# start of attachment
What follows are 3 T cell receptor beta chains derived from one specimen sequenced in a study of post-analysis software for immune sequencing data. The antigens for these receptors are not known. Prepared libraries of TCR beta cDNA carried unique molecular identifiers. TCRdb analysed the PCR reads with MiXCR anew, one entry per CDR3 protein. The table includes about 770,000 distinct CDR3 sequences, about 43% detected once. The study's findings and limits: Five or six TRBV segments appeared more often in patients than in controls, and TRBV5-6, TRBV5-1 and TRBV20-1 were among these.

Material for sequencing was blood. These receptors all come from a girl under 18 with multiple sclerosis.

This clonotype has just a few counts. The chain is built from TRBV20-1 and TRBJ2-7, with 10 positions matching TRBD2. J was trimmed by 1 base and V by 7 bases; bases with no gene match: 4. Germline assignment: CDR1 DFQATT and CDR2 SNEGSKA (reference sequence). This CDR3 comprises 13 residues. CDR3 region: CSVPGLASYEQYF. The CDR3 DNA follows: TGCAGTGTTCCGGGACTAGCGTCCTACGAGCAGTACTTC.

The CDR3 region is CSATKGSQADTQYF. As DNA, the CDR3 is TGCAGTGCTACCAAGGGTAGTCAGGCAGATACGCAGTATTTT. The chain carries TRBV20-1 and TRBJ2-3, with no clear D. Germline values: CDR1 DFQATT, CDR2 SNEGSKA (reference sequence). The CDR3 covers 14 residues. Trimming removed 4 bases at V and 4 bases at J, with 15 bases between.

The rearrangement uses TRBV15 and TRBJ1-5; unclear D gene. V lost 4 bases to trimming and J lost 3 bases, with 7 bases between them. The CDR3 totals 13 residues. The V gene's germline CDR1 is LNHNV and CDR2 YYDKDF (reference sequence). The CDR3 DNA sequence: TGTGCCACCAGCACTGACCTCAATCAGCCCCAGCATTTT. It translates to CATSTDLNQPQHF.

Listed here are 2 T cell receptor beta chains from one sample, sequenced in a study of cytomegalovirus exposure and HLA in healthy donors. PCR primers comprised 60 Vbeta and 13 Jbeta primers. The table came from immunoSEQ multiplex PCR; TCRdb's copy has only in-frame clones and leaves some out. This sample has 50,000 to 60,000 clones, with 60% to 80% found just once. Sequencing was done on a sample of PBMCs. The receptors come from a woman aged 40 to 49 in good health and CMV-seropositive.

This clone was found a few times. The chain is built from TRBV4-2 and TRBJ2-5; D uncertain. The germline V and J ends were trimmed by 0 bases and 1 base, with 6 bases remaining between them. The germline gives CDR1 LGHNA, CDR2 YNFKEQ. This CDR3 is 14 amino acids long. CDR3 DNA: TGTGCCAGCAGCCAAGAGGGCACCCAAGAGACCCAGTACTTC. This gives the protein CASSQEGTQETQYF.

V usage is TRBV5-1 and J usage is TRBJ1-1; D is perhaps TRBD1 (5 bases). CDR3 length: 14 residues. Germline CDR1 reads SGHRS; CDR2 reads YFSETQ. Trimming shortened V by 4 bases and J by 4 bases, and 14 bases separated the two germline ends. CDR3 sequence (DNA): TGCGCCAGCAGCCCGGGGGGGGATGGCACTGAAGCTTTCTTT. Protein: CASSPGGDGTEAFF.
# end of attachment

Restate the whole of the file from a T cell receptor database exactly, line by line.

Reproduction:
What follows are 3 T cell receptor beta chains derived from one specimen sequenced in a study of post-analysis software for immune sequencing data. The antigens for these receptors are not known. Prepared libraries of TCR beta cDNA carried unique molecular identifiers. TCRdb analysed the PCR reads with MiXCR anew, one entry per CDR3 protein. The table includes about 770,000 distinct CDR3 sequences, about 43% detected once. The study's findings and limits: Five or six TRBV segments appeared more often in patients than in controls, and TRBV5-6, TRBV5-1 and TRBV20-1 were among these.

Material for sequencing was blood. These receptors all come from a girl under 18 with multiple sclerosis.

This clonotype has just a few counts. The chain is built from TRBV20-1 and TRBJ2-7, with 10 positions matching TRBD2. J was trimmed by 1 base and V by 7 bases; bases with no gene match: 4. Germline assignment: CDR1 DFQATT and CDR2 SNEGSKA (reference sequence). This CDR3 comprises 13 residues. CDR3 region: CSVPGLASYEQYF. The CDR3 DNA follows: TGCAGTGTTCCGGGACTAGCGTCCTACGAGCAGTACTTC.

The CDR3 region is CSATKGSQADTQYF. As DNA, the CDR3 is TGCAGTGCTACCAAGGGTAGTCAGGCAGATACGCAGTATTTT. The chain carries TRBV20-1 and TRBJ2-3, with no clear D. Germline values: CDR1 DFQATT, CDR2 SNEGSKA (reference sequence). The CDR3 covers 14 residues. Trimming removed 4 bases at V and 4 bases at J, with 15 bases between.

The rearrangement uses TRBV15 and TRBJ1-5; unclear D gene. V lost 4 bases to trimming and J lost 3 bases, with 7 bases between them. The CDR3 totals 13 residues. The V gene's germline CDR1 is LNHNV and CDR2 YYDKDF (reference sequence). The CDR3 DNA sequence: TGTGCCACCAGCACTGACCTCAATCAGCCCCAGCATTTT. It translates to CATSTDLNQPQHF.

Listed here are 2 T cell receptor beta chains from one sample, sequenced in a study of cytomegalovirus exposure and HLA in healthy donors. PCR primers comprised 60 Vbeta and 13 Jbeta primers. The table came from immunoSEQ multiplex PCR; TCRdb's copy has only in-frame clones and leaves some out. This sample has 50,000 to 60,000 clones, with 60% to 80% found just once. Sequencing was done on a sample of PBMCs. The receptors come from a woman aged 40 to 49 in good health and CMV-seropositive.

This clone was found a few times. The chain is built from TRBV4-2 and TRBJ2-5; D uncertain. The germline V and J ends were trimmed by 0 bases and 1 base, with 6 bases remaining between them. The germline gives CDR1 LGHNA, CDR2 YNFKEQ. This CDR3 is 14 amino acids long. CDR3 DNA: TGTGCCAGCAGCCAAGAGGGCACCCAAGAGACCCAGTACTTC. This gives the protein CASSQEGTQETQYF.

V usage is TRBV5-1 and J usage is TRBJ1-1; D is perhaps TRBD1 (5 bases). CDR3 length: 14 residues. Germline CDR1 reads SGHRS; CDR2 reads YFSETQ. Trimming shortened V by 4 bases and J by 4 bases, and 14 bases separated the two germline ends. CDR3 sequence (DNA): TGCGCCAGCAGCCCGGGGGGGGATGGCACTGAAGCTTTCTTT. Protein: CASSPGGDGTEAFF.